Zoom Video Communications’ bid to buy the cloud software provider Five9 has collapsed just weeks after the US Department of Justice raised national security concerns over the $14.7bn deal and shareholders were advised to vote against the takeover by a powerful proxy group.
The companies announced on Thursday they had decided to terminate their agreement following a shareholder meeting organised by Five9 during which a majority of investors said they were against the deal.
“We had the opportunity to engage extensively with our shareholders since our transaction announcement. We greatly appreciate their feedback and confidence in Five9’s future prospects and share their views regarding the significant potential for value creation as a standalone company,” said Rowan Trollope, chief executive of Five9.
The decision to end the takeover is a blow to Zoom, which is hoping to expand its offerings following the enormous success of its video conferencing services during the pandemic. The deal with Five9 would have been its largest acquisition to date, but was marred by a struggling share price and regulatory concerns.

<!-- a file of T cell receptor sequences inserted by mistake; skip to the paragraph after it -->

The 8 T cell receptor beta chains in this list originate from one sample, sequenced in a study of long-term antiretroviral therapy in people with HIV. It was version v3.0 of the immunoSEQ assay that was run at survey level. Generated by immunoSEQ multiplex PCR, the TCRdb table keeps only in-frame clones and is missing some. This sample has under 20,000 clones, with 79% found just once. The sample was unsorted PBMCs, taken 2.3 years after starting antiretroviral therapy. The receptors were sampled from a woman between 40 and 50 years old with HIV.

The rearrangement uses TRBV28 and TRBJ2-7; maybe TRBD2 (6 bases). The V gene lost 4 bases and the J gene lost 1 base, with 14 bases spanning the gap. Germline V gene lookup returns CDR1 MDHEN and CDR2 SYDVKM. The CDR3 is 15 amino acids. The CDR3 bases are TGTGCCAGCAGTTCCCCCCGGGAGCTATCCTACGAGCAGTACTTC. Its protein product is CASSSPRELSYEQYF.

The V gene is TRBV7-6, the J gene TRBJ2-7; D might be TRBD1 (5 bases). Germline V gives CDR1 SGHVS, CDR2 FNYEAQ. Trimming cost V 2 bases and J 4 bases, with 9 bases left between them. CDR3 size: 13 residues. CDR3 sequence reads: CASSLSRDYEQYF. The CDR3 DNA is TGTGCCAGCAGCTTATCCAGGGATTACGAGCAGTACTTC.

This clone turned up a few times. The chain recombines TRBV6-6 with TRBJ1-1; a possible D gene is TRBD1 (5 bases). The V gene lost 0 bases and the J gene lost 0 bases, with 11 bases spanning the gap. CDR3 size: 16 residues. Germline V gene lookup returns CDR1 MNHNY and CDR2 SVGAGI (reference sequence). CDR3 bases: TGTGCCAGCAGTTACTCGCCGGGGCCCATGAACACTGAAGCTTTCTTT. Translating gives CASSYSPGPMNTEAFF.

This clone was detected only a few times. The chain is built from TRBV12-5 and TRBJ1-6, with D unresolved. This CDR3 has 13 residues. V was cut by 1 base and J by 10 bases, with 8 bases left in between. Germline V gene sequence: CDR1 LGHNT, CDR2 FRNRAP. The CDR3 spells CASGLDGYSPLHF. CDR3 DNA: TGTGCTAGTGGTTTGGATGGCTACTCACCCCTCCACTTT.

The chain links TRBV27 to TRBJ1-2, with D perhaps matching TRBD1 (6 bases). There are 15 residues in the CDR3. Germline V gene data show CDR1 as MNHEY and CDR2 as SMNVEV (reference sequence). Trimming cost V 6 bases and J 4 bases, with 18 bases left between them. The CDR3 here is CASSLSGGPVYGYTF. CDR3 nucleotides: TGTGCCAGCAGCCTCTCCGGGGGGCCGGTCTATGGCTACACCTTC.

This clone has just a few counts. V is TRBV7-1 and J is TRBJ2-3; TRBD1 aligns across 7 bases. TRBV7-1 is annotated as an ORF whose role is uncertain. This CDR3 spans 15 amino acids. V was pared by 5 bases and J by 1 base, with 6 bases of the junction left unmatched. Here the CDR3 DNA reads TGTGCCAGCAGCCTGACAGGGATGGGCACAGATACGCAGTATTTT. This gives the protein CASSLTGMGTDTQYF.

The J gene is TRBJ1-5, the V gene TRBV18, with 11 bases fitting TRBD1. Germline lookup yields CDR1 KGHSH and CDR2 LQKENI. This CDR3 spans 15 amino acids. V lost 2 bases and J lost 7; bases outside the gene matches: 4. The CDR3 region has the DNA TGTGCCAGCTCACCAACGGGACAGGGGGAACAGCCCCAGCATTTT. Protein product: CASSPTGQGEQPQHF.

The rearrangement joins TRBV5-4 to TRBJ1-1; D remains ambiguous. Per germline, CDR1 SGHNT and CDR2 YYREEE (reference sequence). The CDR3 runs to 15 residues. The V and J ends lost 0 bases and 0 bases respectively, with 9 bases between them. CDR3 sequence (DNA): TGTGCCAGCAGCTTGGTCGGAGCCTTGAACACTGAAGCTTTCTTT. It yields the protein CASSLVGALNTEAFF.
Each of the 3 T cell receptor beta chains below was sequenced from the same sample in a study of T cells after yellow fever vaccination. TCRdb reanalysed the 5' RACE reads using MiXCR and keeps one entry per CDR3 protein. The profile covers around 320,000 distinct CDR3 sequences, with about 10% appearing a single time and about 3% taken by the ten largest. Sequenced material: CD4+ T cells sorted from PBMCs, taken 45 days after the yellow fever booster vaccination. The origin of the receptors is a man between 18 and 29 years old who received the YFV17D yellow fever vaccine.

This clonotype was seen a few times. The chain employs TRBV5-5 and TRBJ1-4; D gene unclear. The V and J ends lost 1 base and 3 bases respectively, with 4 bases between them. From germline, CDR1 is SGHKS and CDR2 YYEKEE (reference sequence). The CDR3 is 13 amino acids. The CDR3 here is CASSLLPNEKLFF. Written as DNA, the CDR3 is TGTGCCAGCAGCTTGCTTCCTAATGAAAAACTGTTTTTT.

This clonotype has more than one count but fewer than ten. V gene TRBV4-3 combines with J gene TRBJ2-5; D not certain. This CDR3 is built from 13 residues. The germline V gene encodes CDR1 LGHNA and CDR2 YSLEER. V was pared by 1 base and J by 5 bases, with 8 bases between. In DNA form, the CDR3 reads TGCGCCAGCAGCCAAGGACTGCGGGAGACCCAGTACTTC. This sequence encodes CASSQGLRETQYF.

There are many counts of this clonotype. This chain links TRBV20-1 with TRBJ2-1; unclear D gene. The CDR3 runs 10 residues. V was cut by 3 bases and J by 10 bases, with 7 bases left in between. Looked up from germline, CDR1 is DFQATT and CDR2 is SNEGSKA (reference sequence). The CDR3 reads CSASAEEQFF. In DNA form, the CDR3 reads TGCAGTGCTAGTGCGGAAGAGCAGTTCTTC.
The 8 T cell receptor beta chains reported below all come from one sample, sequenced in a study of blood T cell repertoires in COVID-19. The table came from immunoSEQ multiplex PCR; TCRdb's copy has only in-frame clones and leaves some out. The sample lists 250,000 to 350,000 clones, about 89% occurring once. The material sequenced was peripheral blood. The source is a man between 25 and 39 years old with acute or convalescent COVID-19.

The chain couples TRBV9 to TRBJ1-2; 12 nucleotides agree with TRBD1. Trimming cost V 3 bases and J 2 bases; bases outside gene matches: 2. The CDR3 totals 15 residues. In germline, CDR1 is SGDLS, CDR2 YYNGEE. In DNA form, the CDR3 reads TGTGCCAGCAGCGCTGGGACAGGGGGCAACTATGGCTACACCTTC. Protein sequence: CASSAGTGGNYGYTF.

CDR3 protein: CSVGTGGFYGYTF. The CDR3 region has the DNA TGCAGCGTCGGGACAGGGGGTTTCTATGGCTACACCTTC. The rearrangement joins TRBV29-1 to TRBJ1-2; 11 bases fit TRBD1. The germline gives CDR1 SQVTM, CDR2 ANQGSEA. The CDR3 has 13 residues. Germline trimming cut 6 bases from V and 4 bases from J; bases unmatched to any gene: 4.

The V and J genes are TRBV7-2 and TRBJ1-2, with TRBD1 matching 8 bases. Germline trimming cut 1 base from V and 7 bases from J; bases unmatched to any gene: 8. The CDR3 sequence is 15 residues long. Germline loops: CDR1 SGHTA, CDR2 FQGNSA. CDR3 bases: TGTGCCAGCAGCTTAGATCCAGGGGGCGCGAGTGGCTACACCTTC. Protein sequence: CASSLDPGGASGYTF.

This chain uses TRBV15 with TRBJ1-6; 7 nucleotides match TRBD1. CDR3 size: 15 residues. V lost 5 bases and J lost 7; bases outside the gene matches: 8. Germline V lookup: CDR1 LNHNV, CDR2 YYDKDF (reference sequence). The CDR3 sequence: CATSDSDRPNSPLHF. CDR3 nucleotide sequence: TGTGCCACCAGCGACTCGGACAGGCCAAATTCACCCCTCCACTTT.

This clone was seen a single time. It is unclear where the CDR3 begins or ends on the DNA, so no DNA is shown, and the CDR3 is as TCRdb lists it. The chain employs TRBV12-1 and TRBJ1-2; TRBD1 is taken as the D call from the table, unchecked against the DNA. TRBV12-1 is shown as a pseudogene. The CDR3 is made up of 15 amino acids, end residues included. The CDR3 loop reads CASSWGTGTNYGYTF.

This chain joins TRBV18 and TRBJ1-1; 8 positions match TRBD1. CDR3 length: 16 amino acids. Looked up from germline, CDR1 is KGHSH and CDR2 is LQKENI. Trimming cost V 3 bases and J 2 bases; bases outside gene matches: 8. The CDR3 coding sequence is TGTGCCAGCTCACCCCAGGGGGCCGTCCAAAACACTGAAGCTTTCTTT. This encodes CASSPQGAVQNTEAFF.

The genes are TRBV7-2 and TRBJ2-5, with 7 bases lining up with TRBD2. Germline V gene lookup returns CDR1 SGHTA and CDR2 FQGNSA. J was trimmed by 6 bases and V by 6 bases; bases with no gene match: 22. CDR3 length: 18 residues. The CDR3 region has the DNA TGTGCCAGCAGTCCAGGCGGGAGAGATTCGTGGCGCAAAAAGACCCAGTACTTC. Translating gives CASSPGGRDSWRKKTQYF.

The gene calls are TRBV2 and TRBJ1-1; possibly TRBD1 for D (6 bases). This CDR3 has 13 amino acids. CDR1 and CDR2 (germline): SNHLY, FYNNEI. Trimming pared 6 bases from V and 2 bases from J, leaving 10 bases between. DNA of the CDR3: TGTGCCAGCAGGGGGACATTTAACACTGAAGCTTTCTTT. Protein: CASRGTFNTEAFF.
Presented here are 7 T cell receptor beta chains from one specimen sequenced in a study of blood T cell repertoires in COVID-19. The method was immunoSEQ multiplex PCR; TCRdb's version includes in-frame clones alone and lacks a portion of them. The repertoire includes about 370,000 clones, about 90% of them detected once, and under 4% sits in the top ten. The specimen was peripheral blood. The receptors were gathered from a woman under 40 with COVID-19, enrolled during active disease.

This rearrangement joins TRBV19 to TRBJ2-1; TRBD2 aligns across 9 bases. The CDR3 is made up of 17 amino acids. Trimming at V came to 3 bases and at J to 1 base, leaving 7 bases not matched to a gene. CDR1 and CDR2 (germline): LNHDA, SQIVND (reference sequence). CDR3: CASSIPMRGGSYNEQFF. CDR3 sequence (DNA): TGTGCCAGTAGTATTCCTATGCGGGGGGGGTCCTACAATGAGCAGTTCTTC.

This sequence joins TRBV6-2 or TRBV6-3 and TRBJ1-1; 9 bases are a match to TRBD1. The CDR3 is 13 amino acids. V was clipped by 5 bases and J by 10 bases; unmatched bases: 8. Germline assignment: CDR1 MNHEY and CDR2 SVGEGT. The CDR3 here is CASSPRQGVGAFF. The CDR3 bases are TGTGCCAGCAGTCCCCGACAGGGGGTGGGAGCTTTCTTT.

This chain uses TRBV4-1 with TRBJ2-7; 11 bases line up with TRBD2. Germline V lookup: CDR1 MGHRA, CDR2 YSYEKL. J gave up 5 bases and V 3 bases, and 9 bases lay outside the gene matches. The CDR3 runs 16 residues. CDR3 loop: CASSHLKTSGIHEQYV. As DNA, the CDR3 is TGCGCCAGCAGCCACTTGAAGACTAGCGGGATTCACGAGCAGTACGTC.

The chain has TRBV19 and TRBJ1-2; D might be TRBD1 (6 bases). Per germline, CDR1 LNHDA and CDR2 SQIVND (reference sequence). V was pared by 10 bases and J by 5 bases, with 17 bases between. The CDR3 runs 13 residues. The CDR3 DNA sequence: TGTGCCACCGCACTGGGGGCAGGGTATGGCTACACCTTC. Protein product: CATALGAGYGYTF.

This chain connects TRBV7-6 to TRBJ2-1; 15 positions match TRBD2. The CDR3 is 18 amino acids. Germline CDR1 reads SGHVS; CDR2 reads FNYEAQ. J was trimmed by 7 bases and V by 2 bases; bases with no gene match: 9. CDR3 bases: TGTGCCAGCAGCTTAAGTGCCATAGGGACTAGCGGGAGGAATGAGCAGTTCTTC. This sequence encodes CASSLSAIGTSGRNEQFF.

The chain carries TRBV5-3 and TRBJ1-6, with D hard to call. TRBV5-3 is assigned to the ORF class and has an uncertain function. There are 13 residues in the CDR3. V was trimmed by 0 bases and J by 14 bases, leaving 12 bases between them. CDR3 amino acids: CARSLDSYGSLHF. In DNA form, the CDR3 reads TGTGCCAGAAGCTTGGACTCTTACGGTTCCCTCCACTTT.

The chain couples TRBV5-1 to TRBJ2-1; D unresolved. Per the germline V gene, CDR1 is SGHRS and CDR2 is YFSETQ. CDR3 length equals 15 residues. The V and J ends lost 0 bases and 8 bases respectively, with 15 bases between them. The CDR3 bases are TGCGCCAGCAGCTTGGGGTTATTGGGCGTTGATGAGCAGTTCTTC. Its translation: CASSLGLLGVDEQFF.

Earlier this month the DoJ suggested that Zoom’s links to China needed further investigation before any deal could be approved.
Zoom depends on a large base of China-based developers, which US officials have long been concerned about, fearing it could compromise the security of the video communication company’s services.
The San Jose, California-based company has repeatedly stated that none of its customers’ data flows through China-based servers, although it admitted last year it had mistakenly routed some calls through China.
Zoom chief executive Eric Yuan wrote in a blog post that Five9 “presented an attractive means to bring to our customers an integrated contact centre offering”, but “it was in no way foundational to the success of our platform nor was it the only way for us to offer our customers a compelling contact centre solution”.
The all-share transaction announced in July initially valued Five9 shares at $200.28 each with investors set to receive 0.5533 shares of Zoom class A common stock. However, Zoom’s share price has since declined by 26 per cent on fears that the popularity of its video conferencing service will wane as workers return to the office.
The proxy advisory firm Institutional Shareholder Services earlier this month cited concerns about Zoom’s growth and advised Five9 shareholders to vote against the deal.
In a separate announcement, Five9 said it would host a virtual financial analyst day on November 18 to discuss its outlook and strategy.
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